Then there are the numerous map changes that we've seen arrive with this second season, many of them caused by giant creatures stomping across Kings Canyon in slow motion. These leviathans were let loose after some sort of EMP charge went off, but they don't seem to mind players scurrying around underfoot. As a result of being unleashed, these lumbering mega-beasts have caused a fair bit of destruction and thus there are a few structural changes to take note of. For example, some of the buildings that rested on the river have now been completely destroyed, and where there once was shacks filled with weapons to collect, now there's just a dangerous river crossing with little in the way of cover.
There are also a few new additions, such as buildings like The Cage, which sounds ominous and sits in the middle of a small canyon. It offers multiple floors filled with loot and we can see a lot of teams landing here in the months ahead. It's not the only new building that has been added, and there are also flying monsters that are clutching decent loot to shoot out of the sky and hot zones that rock upgraded gear, but while there is a lot that's different once you really dig into things, the whole thing still feels reassuringly familiar.
Of course, beyond the map changes and the new playable character, there's a bunch of small tweaks relating to the legends and their abilities, plus a bunch of weapons have been rebalanced to suit the new status quo. Our focus has almost entirely been on learning the ropes with Wattson, so we can't really comment on how some of the adjustments made to other characters will be received, but the breadth of the changes does point to a studio that's listening to its community and trying to improve things. More obvious is the new ranking system, which ranges from Bronze to Apex Predator.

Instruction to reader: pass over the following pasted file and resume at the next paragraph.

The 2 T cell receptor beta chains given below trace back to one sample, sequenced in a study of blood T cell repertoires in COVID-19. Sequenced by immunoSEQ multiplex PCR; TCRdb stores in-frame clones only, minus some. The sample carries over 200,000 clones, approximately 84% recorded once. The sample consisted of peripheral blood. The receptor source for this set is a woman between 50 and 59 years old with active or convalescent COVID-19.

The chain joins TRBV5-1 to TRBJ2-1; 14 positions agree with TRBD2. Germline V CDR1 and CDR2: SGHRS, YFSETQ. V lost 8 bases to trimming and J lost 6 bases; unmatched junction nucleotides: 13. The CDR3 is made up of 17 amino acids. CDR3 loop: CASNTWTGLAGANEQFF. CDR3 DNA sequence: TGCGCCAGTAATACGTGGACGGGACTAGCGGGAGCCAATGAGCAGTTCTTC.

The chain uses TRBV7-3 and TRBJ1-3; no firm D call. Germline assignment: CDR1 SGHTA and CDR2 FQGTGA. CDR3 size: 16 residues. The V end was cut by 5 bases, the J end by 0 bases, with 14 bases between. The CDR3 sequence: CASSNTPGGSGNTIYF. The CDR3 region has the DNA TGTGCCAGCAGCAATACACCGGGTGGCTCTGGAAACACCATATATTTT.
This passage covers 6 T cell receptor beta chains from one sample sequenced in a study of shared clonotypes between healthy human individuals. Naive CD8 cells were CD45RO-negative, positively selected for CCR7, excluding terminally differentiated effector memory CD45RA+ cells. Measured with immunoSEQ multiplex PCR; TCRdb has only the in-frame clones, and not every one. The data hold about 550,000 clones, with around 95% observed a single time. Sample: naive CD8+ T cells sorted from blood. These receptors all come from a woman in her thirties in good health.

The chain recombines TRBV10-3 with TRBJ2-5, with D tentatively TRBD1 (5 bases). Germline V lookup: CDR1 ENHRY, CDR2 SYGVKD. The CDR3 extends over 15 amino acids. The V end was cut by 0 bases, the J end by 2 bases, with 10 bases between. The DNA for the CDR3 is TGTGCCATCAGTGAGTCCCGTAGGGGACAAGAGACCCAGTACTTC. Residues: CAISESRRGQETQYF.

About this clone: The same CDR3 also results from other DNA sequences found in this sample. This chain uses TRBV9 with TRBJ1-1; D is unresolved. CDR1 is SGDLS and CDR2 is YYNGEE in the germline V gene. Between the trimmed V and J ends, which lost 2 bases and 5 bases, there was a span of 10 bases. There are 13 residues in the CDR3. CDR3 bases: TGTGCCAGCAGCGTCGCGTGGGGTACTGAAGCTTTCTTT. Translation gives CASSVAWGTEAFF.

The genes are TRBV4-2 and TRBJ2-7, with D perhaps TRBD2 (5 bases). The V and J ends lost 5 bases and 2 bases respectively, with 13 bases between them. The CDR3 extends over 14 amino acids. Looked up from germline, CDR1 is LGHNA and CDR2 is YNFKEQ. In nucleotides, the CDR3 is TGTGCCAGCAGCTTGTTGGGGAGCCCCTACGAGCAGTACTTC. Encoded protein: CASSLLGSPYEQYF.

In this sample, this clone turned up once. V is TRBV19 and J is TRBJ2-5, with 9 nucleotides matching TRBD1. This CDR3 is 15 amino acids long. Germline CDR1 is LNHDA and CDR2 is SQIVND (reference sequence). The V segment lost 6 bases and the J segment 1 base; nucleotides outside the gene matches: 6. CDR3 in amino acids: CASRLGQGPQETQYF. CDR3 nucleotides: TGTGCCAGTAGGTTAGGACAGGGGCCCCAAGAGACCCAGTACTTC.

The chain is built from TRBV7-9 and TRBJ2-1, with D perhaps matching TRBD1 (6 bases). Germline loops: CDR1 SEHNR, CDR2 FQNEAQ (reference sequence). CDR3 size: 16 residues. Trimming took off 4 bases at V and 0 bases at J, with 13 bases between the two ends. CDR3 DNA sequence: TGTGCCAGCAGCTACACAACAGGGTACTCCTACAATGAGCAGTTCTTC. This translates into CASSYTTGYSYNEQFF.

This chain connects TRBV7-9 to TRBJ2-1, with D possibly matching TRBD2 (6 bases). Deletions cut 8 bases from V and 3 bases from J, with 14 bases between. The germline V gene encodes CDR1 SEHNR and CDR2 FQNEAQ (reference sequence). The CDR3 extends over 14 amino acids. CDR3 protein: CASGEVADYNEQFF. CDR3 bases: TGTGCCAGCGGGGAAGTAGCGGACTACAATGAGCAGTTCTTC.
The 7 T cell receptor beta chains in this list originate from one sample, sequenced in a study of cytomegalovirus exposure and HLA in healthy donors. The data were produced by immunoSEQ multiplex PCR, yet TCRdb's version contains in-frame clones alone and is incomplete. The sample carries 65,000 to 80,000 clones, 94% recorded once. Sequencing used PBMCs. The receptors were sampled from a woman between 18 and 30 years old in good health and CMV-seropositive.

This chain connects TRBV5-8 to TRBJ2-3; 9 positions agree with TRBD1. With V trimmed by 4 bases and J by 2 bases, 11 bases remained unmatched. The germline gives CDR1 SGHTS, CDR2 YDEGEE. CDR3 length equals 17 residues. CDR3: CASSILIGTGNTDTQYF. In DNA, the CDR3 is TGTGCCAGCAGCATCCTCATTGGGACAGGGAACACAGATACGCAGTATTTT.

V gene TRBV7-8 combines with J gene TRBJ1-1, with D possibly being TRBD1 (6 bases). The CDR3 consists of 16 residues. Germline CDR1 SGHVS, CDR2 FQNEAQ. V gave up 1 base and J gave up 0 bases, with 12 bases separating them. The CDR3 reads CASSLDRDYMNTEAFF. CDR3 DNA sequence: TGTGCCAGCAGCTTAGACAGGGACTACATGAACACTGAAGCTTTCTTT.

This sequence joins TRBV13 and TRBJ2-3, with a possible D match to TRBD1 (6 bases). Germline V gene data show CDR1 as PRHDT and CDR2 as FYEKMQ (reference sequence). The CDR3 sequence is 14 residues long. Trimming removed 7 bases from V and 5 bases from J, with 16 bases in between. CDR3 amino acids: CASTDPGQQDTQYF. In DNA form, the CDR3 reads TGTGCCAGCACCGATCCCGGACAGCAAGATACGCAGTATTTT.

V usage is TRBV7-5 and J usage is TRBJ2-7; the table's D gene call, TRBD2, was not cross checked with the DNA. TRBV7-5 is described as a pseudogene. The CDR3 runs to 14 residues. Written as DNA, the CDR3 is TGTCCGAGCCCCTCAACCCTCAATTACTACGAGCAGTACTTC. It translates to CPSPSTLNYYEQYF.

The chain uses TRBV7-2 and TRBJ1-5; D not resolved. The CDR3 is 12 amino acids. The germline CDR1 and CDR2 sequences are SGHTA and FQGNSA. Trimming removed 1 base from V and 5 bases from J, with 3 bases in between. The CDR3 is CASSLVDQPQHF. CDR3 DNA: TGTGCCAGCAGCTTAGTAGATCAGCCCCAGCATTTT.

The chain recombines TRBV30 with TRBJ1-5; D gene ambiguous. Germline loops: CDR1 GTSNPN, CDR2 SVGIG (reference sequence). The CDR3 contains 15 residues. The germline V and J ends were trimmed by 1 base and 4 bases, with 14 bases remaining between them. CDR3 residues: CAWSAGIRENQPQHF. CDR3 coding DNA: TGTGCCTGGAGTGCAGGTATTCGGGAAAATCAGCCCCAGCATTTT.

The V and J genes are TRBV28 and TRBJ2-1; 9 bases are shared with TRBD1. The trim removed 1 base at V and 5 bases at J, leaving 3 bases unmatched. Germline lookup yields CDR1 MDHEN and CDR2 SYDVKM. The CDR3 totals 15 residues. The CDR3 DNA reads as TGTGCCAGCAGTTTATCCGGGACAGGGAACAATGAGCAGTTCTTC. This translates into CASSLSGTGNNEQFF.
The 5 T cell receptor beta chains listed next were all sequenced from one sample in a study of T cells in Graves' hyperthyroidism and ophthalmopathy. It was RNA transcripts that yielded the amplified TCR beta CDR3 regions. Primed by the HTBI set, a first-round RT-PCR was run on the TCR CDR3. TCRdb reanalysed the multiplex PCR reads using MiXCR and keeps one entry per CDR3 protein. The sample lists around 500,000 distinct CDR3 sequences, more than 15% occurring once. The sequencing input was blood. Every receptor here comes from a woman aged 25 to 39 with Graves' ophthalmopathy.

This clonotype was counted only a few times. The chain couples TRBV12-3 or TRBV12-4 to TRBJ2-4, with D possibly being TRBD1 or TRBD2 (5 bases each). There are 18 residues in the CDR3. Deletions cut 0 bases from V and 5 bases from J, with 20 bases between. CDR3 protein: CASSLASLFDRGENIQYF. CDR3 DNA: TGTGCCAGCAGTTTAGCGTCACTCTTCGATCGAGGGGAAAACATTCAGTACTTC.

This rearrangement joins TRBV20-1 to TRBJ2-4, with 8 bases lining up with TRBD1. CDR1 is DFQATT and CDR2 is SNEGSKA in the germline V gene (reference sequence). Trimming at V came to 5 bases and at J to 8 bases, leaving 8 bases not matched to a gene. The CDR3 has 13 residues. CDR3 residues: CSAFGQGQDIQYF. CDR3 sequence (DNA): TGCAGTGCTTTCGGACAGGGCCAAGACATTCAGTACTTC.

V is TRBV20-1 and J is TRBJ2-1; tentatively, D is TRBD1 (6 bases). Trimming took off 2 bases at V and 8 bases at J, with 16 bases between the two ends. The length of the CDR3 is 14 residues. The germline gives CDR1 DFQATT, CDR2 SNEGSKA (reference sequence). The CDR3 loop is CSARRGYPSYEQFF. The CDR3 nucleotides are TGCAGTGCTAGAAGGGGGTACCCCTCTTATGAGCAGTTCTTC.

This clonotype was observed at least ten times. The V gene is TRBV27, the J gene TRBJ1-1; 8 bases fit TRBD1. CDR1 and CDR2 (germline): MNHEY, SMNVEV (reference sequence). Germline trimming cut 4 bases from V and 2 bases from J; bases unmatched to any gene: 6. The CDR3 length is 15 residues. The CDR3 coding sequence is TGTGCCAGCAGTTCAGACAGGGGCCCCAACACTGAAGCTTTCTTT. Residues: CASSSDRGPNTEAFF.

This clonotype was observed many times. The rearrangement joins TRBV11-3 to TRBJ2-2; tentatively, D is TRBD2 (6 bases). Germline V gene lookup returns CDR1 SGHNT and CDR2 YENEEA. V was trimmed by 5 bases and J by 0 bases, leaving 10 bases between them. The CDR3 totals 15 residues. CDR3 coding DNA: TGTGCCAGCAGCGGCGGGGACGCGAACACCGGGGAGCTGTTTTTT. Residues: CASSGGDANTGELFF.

One thing that makes little difference to the gameplay experience, but will keep players coming back for more, is the updated 'premium' battle pass. This season's offering includes a lot of items for players to unlock, and with there already being plenty of quirky outfits and banners to choose from, the range of options is now borderline overwhelming. If unlocking cosmetics is what drives you to push forward and has you completing daily and weekly tasks so you can earn the resources you need to craft the gear you want, then you will probably find the new season of content an improvement over the last one. That's the plan, at least.
Apex Legends launched to universal acclaim earlier this year, and for our money, it's still up there with the very best in the genre (those being Fortnite and Blackout). The only thing we didn't enjoy during our time with Wattson was the lack of server stability that saw us kicked from a couple of matches and, later on, unable to complete a daily challenge before we signed off at the end of the night. Other than that, we had a blast returning to Kings Canyon for the launch of season two, and we think Wattson brings a new tactical approach to the endgame and close-quarters combat that should give the meta a healthy shot in the arm.